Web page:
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Marina Park finalization still a ways ahead

Newport Beach's challenges include needing to get a permit from the Coastal Commission and budgeting for the $20-million project on the Balboa Peninsula.

August 10, 2012|By Mike Reicher
  • A rendering of Marina Park, the proposed community center on Balboa Peninsula.
A rendering of Marina Park, the proposed community center… (City of Newport…)

It may still be another year before city officials can begin construction on Marina Park, the planned Balboa Peninsula community center.

Although the California Coastal Commission approved the plans in June, the city of Newport Beach still has to obtain a coastal development permit, settle issues relating to a faux lighthouse, and budget for the $20-million project, said Public Works Director Steve Badum.

Badum and Senior Civil Engineer Iris Lee presented the latest Marina Park plans Wednesday during a Speak Up Newport meeting.

After a presentation, Badum said that the city would wait until it has a firm construction date before issuing a 90-day notice to vacate for the people who live in 57 mobile homes on the city-owned property.

He said they might not start building until next spring or next fall.

Marina Park is expected to take up 10.45 acres between 15th and 18th streets.

The project is still in a "conceptual" phase, Lee said. The City Council budgeted $6.8 million for it in the 2012-13 fiscal year.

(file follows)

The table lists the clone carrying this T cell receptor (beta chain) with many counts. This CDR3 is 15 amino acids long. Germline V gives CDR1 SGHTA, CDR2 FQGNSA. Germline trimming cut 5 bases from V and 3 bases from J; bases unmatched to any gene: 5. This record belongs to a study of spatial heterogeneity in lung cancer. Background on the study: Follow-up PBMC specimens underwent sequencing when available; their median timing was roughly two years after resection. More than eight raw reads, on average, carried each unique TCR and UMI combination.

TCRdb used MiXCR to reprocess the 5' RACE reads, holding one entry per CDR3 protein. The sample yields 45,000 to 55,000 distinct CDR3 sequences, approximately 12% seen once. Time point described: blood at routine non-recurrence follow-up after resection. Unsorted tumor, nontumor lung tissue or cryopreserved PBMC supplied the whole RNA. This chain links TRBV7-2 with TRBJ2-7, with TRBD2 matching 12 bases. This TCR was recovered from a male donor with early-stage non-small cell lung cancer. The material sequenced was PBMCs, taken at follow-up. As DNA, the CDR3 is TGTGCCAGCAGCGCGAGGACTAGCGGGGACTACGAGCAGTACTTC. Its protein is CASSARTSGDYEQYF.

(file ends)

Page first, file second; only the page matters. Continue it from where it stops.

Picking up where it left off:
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One controversial issue has been a 73-foot ornamental lighthouse in the designs.

"The tower is still in question," Lee said.

The council approved an amendment to the city's land-use plan, which would allow the faux lighthouse. Now the city has to get that amendment approved by the Coastal Commission.

Audience members, many of whom wore Hawaiian and nautical shirts, had mixed reactions to the plans.

One woman said there were enough children's sailing facilities at the harbor's yacht clubs, while another attendee pointed out that not everyone could afford yacht club programs.

Another woman objected to taxpayers funding a $20-million park.

In her presentation, Lee detailed some of the materials that would be used in the community center and sailing facility. The buildings would have lots of glass to maximize views.

She described "nautical-themed" materials, including man-made wood. The community sailing center would have children's areas with bright colors.

mike.reicher@latimes.com

Twitter: @mreicher

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